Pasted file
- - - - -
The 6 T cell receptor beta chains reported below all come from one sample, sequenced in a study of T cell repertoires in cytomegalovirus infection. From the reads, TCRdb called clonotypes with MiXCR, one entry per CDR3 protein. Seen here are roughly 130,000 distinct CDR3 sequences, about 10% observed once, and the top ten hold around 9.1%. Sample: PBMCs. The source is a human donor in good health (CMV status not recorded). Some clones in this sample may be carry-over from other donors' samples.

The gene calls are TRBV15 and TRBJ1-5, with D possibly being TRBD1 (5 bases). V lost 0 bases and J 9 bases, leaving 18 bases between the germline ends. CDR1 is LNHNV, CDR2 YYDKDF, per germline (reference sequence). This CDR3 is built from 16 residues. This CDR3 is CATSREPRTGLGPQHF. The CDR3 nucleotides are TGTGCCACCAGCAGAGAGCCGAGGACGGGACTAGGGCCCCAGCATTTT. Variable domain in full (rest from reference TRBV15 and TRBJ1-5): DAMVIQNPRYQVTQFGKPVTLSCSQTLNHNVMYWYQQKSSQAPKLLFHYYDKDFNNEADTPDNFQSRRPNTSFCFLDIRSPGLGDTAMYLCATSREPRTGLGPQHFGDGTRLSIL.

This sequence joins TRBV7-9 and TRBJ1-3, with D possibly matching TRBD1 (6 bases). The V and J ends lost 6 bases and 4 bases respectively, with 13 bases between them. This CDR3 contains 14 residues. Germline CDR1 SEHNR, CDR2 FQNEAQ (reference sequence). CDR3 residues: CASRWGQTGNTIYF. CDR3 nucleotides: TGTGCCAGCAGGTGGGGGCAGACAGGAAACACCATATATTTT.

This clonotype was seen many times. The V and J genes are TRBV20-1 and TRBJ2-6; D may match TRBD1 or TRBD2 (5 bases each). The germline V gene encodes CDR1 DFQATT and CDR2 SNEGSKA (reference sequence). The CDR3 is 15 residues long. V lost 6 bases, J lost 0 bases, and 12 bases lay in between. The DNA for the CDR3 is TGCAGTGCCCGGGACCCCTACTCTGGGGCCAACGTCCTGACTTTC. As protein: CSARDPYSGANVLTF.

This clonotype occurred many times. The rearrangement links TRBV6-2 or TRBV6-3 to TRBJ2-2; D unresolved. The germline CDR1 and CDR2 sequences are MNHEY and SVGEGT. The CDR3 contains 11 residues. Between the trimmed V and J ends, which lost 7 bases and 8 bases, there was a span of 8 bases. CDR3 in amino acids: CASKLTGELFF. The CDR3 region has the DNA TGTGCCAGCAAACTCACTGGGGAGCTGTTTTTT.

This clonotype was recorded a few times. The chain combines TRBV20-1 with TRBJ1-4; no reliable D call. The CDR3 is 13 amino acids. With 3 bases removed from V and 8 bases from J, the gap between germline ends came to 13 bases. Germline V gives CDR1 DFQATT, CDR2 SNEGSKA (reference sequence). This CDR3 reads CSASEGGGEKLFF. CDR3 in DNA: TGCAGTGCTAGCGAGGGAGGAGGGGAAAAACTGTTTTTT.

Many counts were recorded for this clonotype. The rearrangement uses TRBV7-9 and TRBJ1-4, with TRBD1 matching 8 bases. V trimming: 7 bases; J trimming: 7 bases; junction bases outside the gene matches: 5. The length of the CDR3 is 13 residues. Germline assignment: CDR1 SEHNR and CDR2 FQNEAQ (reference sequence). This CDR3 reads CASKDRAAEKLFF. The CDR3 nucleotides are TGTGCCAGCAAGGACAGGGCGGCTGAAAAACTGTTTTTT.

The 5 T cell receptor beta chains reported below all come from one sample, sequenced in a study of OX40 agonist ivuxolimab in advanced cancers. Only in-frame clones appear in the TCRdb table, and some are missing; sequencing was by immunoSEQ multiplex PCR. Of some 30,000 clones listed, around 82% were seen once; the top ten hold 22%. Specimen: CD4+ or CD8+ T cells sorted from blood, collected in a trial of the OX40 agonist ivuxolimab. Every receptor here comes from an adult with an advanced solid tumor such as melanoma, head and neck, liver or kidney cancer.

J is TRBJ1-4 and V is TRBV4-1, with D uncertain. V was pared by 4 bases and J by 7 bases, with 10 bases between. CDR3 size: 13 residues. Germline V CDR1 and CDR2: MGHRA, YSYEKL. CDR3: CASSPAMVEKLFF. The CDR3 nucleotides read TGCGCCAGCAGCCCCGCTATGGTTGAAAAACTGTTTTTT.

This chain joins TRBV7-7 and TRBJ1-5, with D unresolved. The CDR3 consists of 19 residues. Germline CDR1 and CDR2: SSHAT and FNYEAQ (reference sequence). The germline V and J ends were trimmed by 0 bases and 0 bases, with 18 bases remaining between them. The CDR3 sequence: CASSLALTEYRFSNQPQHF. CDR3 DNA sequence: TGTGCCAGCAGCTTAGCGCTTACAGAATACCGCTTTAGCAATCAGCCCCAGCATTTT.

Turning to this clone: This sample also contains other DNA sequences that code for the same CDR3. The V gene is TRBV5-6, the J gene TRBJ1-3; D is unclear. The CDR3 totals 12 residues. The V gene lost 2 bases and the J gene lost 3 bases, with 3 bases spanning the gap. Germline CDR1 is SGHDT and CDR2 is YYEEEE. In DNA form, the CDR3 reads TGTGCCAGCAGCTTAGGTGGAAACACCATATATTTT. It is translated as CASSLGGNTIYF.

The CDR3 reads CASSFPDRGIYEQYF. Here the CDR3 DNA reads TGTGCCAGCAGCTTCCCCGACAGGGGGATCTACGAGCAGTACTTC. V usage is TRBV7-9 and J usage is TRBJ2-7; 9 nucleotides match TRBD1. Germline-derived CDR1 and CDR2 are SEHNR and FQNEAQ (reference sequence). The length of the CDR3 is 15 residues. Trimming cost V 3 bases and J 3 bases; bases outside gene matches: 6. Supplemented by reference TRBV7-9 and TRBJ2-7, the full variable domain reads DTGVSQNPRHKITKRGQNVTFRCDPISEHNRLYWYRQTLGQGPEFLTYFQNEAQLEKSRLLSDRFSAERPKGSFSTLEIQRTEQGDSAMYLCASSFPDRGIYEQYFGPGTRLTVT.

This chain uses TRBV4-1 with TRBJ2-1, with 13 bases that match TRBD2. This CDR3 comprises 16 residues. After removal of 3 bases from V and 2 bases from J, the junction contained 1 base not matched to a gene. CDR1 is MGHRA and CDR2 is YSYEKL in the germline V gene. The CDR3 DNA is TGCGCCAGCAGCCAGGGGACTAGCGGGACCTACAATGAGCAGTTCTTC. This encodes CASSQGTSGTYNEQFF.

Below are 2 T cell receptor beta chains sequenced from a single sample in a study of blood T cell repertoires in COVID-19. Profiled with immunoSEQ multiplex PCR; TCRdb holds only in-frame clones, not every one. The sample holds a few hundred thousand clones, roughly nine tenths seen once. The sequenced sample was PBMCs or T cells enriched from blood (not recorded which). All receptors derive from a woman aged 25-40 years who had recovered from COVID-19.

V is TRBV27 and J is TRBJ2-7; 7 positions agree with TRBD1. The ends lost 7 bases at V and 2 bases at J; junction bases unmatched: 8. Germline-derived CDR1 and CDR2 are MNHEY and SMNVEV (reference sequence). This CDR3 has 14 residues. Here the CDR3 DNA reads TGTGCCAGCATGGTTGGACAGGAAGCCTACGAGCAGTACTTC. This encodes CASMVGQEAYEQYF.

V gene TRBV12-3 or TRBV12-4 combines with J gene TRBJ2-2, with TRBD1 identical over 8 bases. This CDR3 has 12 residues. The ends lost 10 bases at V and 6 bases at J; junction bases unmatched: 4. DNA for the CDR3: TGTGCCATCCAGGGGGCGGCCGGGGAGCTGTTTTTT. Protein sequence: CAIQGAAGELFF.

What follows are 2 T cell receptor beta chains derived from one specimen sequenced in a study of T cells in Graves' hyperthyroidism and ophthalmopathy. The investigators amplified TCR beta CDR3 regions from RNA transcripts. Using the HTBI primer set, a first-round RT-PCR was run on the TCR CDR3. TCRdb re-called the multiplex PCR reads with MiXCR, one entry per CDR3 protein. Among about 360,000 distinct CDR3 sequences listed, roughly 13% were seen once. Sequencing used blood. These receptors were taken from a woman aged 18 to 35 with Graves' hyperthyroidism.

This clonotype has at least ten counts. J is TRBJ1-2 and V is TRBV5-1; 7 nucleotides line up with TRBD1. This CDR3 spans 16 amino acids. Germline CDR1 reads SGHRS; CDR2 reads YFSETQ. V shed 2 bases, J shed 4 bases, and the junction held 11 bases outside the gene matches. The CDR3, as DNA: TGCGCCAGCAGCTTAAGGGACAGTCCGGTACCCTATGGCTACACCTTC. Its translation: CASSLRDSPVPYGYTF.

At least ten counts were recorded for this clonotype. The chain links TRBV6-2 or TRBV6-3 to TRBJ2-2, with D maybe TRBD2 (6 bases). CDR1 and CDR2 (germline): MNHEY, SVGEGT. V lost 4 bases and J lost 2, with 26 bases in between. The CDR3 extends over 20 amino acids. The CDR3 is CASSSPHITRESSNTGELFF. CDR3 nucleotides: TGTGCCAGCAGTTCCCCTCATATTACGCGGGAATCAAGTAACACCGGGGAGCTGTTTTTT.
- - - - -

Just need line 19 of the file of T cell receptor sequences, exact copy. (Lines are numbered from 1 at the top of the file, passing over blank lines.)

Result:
At least ten counts were recorded for this clonotype. The chain links TRBV6-2 or TRBV6-3 to TRBJ2-2, with D maybe TRBD2 (6 bases). CDR1 and CDR2 (germline): MNHEY, SVGEGT. V lost 4 bases and J lost 2, with 26 bases in between. The CDR3 extends over 20 amino acids. The CDR3 is CASSSPHITRESSNTGELFF. CDR3 nucleotides: TGTGCCAGCAGTTCCCCTCATATTACGCGGGAATCAAGTAACACCGGGGAGCTGTTTTTT.